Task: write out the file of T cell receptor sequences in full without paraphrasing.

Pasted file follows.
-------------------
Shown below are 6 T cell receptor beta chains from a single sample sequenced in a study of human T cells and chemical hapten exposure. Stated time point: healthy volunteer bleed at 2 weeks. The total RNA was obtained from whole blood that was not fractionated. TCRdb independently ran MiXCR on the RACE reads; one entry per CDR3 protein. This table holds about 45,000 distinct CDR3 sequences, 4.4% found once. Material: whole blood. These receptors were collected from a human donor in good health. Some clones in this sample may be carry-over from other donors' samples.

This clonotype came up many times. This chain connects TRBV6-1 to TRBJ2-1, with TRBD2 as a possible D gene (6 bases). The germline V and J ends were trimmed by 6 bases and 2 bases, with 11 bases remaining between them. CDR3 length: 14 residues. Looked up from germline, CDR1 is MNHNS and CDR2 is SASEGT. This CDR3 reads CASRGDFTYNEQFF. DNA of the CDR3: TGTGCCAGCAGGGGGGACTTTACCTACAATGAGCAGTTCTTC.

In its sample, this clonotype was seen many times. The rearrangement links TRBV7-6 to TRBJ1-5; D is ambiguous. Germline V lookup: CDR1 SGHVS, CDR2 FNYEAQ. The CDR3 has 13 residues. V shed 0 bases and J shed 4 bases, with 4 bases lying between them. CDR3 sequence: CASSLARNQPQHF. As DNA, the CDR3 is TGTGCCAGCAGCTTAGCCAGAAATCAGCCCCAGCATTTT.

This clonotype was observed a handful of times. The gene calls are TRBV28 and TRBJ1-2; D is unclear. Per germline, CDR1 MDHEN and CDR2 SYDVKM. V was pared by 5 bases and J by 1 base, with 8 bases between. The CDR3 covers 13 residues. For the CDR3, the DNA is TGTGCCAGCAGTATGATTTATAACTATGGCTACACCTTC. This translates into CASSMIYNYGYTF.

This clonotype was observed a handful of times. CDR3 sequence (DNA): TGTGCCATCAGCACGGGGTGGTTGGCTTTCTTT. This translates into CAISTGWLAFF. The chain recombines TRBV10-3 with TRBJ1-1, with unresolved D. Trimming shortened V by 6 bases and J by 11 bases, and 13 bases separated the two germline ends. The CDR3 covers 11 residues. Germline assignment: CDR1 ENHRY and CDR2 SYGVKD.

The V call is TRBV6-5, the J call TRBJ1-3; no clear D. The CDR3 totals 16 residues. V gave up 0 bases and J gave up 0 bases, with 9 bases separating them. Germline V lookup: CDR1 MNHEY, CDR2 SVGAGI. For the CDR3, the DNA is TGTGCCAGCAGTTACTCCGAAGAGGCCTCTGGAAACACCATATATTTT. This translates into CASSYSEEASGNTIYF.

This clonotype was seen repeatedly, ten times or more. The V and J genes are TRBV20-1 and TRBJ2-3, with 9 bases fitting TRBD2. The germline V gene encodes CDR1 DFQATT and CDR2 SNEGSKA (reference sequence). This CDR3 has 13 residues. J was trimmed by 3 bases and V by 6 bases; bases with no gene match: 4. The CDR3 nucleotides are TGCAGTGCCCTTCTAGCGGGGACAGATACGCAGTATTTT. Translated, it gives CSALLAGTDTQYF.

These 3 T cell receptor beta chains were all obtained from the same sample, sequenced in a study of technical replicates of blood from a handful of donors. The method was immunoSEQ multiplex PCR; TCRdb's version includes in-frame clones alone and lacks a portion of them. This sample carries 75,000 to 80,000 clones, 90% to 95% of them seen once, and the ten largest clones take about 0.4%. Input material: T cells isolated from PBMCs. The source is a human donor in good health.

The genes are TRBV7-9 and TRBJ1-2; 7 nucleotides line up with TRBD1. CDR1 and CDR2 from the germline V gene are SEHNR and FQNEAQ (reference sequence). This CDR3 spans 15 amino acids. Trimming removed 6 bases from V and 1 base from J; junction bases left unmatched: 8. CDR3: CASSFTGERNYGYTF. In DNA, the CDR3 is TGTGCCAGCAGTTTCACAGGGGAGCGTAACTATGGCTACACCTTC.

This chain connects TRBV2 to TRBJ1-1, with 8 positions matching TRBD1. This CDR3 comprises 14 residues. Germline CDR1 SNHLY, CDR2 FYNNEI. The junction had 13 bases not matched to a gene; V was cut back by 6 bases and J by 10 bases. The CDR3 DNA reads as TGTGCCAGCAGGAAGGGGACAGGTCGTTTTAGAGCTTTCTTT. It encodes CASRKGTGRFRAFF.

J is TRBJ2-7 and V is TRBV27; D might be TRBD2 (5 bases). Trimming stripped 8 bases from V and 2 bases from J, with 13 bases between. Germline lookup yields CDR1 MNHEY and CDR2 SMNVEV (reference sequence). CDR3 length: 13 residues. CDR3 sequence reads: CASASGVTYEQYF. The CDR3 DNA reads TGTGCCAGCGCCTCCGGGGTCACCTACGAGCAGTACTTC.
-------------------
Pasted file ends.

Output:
Shown below are 6 T cell receptor beta chains from a single sample sequenced in a study of human T cells and chemical hapten exposure. Stated time point: healthy volunteer bleed at 2 weeks. The total RNA was obtained from whole blood that was not fractionated. TCRdb independently ran MiXCR on the RACE reads; one entry per CDR3 protein. This table holds about 45,000 distinct CDR3 sequences, 4.4% found once. Material: whole blood. These receptors were collected from a human donor in good health. Some clones in this sample may be carry-over from other donors' samples.

This clonotype came up many times. This chain connects TRBV6-1 to TRBJ2-1, with TRBD2 as a possible D gene (6 bases). The germline V and J ends were trimmed by 6 bases and 2 bases, with 11 bases remaining between them. CDR3 length: 14 residues. Looked up from germline, CDR1 is MNHNS and CDR2 is SASEGT. This CDR3 reads CASRGDFTYNEQFF. DNA of the CDR3: TGTGCCAGCAGGGGGGACTTTACCTACAATGAGCAGTTCTTC.

In its sample, this clonotype was seen many times. The rearrangement links TRBV7-6 to TRBJ1-5; D is ambiguous. Germline V lookup: CDR1 SGHVS, CDR2 FNYEAQ. The CDR3 has 13 residues. V shed 0 bases and J shed 4 bases, with 4 bases lying between them. CDR3 sequence: CASSLARNQPQHF. As DNA, the CDR3 is TGTGCCAGCAGCTTAGCCAGAAATCAGCCCCAGCATTTT.

This clonotype was observed a handful of times. The gene calls are TRBV28 and TRBJ1-2; D is unclear. Per germline, CDR1 MDHEN and CDR2 SYDVKM. V was pared by 5 bases and J by 1 base, with 8 bases between. The CDR3 covers 13 residues. For the CDR3, the DNA is TGTGCCAGCAGTATGATTTATAACTATGGCTACACCTTC. This translates into CASSMIYNYGYTF.

This clonotype was observed a handful of times. CDR3 sequence (DNA): TGTGCCATCAGCACGGGGTGGTTGGCTTTCTTT. This translates into CAISTGWLAFF. The chain recombines TRBV10-3 with TRBJ1-1, with unresolved D. Trimming shortened V by 6 bases and J by 11 bases, and 13 bases separated the two germline ends. The CDR3 covers 11 residues. Germline assignment: CDR1 ENHRY and CDR2 SYGVKD.

The V call is TRBV6-5, the J call TRBJ1-3; no clear D. The CDR3 totals 16 residues. V gave up 0 bases and J gave up 0 bases, with 9 bases separating them. Germline V lookup: CDR1 MNHEY, CDR2 SVGAGI. For the CDR3, the DNA is TGTGCCAGCAGTTACTCCGAAGAGGCCTCTGGAAACACCATATATTTT. This translates into CASSYSEEASGNTIYF.

This clonotype was seen repeatedly, ten times or more. The V and J genes are TRBV20-1 and TRBJ2-3, with 9 bases fitting TRBD2. The germline V gene encodes CDR1 DFQATT and CDR2 SNEGSKA (reference sequence). This CDR3 has 13 residues. J was trimmed by 3 bases and V by 6 bases; bases with no gene match: 4. The CDR3 nucleotides are TGCAGTGCCCTTCTAGCGGGGACAGATACGCAGTATTTT. Translated, it gives CSALLAGTDTQYF.

These 3 T cell receptor beta chains were all obtained from the same sample, sequenced in a study of technical replicates of blood from a handful of donors. The method was immunoSEQ multiplex PCR; TCRdb's version includes in-frame clones alone and lacks a portion of them. This sample carries 75,000 to 80,000 clones, 90% to 95% of them seen once, and the ten largest clones take about 0.4%. Input material: T cells isolated from PBMCs. The source is a human donor in good health.

The genes are TRBV7-9 and TRBJ1-2; 7 nucleotides line up with TRBD1. CDR1 and CDR2 from the germline V gene are SEHNR and FQNEAQ (reference sequence). This CDR3 spans 15 amino acids. Trimming removed 6 bases from V and 1 base from J; junction bases left unmatched: 8. CDR3: CASSFTGERNYGYTF. In DNA, the CDR3 is TGTGCCAGCAGTTTCACAGGGGAGCGTAACTATGGCTACACCTTC.

This chain connects TRBV2 to TRBJ1-1, with 8 positions matching TRBD1. This CDR3 comprises 14 residues. Germline CDR1 SNHLY, CDR2 FYNNEI. The junction had 13 bases not matched to a gene; V was cut back by 6 bases and J by 10 bases. The CDR3 DNA reads as TGTGCCAGCAGGAAGGGGACAGGTCGTTTTAGAGCTTTCTTT. It encodes CASRKGTGRFRAFF.

J is TRBJ2-7 and V is TRBV27; D might be TRBD2 (5 bases). Trimming stripped 8 bases from V and 2 bases from J, with 13 bases between. Germline lookup yields CDR1 MNHEY and CDR2 SMNVEV (reference sequence). CDR3 length: 13 residues. CDR3 sequence reads: CASASGVTYEQYF. The CDR3 DNA reads TGTGCCAGCGCCTCCGGGGTCACCTACGAGCAGTACTTC.